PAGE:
Mexican Farmers Block Monsanto Law

Mexican Farmers Block Monsanto Law to Privatize Plants and Seeds
May 23, 2012

Progressive small farmer organizations in Mexico scored a victory over transnational corporations that seek to monopolize seed and food patents. When the corporations pushed their bill to modify the Federal Law on Plant Varieties through the Committee on Agriculture and Livestock of the Mexican Chamber of Deputies on March 14, organizations of farmers from across the country sounded the alarm. By organizing quickly, they joined together to pressure legislators and achieved an agreement with the legislative committee to remove the bill from the floor.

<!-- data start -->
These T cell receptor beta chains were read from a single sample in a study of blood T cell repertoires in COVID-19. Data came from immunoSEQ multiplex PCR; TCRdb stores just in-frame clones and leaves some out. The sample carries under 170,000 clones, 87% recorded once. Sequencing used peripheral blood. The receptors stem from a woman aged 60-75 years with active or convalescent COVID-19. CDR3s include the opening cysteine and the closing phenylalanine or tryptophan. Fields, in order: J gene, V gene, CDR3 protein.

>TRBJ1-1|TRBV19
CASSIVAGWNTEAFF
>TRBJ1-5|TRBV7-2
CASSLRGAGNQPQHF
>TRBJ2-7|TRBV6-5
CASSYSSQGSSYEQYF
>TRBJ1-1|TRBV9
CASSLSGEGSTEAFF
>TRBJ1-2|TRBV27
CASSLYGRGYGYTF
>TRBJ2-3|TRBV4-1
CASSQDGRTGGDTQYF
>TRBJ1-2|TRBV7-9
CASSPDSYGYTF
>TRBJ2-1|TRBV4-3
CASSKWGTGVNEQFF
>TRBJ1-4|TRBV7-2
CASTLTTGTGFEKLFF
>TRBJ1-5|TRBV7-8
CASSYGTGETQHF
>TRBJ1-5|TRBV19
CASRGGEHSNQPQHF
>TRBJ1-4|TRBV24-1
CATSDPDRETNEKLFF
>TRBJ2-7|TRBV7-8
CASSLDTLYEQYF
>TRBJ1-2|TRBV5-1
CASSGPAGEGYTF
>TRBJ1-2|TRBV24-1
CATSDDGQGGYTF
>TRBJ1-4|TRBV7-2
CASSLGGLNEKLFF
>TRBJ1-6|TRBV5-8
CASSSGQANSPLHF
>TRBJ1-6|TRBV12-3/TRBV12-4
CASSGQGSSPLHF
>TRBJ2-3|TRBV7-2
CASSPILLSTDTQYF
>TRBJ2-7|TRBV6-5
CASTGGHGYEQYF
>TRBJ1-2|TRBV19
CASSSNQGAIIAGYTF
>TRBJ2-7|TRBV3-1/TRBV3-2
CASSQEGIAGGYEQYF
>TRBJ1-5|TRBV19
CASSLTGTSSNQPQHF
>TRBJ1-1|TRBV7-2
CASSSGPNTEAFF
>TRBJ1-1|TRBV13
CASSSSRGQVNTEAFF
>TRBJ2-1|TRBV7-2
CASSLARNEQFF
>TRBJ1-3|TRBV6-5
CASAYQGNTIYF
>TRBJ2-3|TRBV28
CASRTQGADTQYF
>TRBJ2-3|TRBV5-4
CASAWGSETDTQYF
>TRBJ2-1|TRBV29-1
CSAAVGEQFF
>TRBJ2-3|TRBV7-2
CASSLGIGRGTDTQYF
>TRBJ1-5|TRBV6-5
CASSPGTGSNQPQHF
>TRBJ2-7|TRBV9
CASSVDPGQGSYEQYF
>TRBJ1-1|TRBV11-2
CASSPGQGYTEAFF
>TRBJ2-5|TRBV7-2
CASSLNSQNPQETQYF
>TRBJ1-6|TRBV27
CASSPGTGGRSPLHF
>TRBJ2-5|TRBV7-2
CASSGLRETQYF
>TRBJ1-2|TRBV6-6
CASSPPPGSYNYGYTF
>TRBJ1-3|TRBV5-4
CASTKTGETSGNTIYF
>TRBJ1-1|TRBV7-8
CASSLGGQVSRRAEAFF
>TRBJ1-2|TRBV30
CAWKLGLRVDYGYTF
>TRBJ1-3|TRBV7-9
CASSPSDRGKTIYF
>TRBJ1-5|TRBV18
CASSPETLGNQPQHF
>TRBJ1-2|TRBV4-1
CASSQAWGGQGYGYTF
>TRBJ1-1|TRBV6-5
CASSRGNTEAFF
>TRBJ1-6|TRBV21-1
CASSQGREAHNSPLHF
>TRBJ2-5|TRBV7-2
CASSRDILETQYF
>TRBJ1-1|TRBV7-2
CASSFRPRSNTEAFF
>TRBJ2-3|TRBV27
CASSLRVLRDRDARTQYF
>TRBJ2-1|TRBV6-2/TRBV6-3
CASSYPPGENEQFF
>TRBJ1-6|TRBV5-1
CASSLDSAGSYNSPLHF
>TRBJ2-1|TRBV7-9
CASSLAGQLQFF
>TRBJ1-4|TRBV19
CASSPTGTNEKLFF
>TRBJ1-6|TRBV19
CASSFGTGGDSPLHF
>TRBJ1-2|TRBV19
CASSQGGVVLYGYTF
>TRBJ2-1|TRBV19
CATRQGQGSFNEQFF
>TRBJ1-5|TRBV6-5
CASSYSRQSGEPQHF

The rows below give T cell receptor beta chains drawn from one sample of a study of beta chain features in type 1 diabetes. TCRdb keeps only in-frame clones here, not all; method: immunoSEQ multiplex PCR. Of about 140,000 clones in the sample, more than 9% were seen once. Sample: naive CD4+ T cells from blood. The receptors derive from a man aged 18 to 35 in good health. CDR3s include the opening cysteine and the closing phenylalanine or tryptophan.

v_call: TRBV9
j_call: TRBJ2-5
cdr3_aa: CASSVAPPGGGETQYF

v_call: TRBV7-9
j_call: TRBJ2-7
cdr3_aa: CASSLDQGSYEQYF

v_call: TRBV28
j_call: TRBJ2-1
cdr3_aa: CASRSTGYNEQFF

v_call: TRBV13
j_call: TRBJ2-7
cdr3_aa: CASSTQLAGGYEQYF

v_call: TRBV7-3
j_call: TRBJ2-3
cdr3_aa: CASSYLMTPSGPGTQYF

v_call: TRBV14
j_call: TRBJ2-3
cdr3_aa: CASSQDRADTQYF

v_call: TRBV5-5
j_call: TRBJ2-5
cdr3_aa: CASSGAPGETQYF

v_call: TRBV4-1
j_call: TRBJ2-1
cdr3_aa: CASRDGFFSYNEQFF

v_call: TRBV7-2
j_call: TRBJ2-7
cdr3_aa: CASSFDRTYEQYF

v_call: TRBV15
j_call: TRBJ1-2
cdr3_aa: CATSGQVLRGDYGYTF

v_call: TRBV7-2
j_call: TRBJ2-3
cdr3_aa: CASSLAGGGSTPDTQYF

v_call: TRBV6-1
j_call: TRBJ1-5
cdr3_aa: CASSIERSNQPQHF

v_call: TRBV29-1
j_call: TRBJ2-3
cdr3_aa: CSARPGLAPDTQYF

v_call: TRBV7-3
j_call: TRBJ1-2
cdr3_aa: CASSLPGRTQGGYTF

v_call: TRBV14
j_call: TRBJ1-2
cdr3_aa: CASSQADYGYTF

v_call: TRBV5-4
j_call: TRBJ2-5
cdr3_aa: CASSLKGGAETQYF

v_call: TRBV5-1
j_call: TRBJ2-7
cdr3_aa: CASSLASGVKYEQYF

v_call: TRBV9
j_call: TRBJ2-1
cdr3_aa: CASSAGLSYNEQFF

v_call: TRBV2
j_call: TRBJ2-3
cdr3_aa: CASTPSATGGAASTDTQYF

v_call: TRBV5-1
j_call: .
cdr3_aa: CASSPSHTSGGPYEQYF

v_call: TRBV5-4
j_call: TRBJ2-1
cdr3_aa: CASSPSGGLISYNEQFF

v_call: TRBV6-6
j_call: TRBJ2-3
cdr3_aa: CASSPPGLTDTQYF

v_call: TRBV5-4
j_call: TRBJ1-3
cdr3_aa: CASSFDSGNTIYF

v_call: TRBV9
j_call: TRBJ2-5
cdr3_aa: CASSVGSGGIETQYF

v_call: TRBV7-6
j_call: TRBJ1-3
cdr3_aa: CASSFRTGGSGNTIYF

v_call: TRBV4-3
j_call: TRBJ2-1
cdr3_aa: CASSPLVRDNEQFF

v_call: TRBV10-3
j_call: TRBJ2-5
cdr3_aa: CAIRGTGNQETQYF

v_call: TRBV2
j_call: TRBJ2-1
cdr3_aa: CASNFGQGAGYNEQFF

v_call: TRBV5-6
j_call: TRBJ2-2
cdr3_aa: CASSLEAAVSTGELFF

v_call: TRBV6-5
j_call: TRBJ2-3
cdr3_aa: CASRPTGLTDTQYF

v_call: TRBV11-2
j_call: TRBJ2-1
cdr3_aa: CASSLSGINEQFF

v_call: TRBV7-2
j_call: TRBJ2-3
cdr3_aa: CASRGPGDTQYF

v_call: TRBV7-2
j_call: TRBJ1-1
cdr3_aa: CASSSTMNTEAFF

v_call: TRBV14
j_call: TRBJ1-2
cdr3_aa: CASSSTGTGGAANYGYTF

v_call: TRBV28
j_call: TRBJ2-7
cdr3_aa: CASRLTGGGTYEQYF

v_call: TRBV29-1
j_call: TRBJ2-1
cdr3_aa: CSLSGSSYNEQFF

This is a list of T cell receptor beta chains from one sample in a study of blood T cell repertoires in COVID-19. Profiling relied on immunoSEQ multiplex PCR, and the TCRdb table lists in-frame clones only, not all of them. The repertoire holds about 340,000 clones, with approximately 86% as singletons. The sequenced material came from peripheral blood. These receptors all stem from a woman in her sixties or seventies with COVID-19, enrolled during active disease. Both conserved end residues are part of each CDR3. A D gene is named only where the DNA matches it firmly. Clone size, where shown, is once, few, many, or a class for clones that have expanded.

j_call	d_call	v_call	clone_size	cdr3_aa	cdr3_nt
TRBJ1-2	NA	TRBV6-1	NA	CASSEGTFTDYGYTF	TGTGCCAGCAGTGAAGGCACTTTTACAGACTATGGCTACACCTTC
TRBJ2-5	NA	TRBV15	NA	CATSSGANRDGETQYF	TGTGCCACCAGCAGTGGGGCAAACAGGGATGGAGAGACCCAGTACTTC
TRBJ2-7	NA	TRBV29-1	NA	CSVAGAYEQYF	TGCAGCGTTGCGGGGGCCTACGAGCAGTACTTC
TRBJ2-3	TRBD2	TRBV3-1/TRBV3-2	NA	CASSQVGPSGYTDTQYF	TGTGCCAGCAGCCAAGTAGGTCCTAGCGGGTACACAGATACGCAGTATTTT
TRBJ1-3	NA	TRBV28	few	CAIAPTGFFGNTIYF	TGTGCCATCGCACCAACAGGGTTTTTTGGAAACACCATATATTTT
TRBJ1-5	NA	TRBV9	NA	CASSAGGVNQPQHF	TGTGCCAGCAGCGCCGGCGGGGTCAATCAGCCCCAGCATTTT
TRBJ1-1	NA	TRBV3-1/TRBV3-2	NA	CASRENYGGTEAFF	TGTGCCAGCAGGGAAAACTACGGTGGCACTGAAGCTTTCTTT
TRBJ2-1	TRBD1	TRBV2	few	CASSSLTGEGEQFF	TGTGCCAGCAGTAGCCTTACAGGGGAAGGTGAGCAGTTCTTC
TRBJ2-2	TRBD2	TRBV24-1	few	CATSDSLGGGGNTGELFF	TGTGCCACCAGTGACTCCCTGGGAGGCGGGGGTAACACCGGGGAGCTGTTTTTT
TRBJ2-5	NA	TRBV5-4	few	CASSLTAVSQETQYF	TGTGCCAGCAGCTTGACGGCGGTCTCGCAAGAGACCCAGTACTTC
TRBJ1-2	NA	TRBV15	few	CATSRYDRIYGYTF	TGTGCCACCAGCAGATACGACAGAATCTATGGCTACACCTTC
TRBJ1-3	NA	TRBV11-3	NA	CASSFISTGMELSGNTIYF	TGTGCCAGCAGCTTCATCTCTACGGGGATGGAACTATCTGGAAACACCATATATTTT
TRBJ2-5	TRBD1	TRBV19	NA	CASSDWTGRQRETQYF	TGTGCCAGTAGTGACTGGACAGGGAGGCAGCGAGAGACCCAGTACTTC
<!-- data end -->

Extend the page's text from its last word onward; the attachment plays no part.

What’s at stake is free and open access to plant biodiversity in agriculture. The proposed modifications promote a privatizing model that uses patents and “Plant Breeders’ Rights” (PBR) to deprive farmers of the labor of centuries in developing seed. The small farmers who worked to create this foundation of modern agriculture never charged royalties for its use.

Although the current law, in effect since 1996, pays little heed to the rights of small farmers, the new law would be far worse. Present law tends to benefit private-sector plant breeders, allowing monopolies to obtain exclusive profits from the sale of seeds and other plant material for up to 15 years, or 18 in the case of perennial ornamental, forest, or orchard plants–even when the plants they used to develop the new varieties are in the public domain. (Read more)

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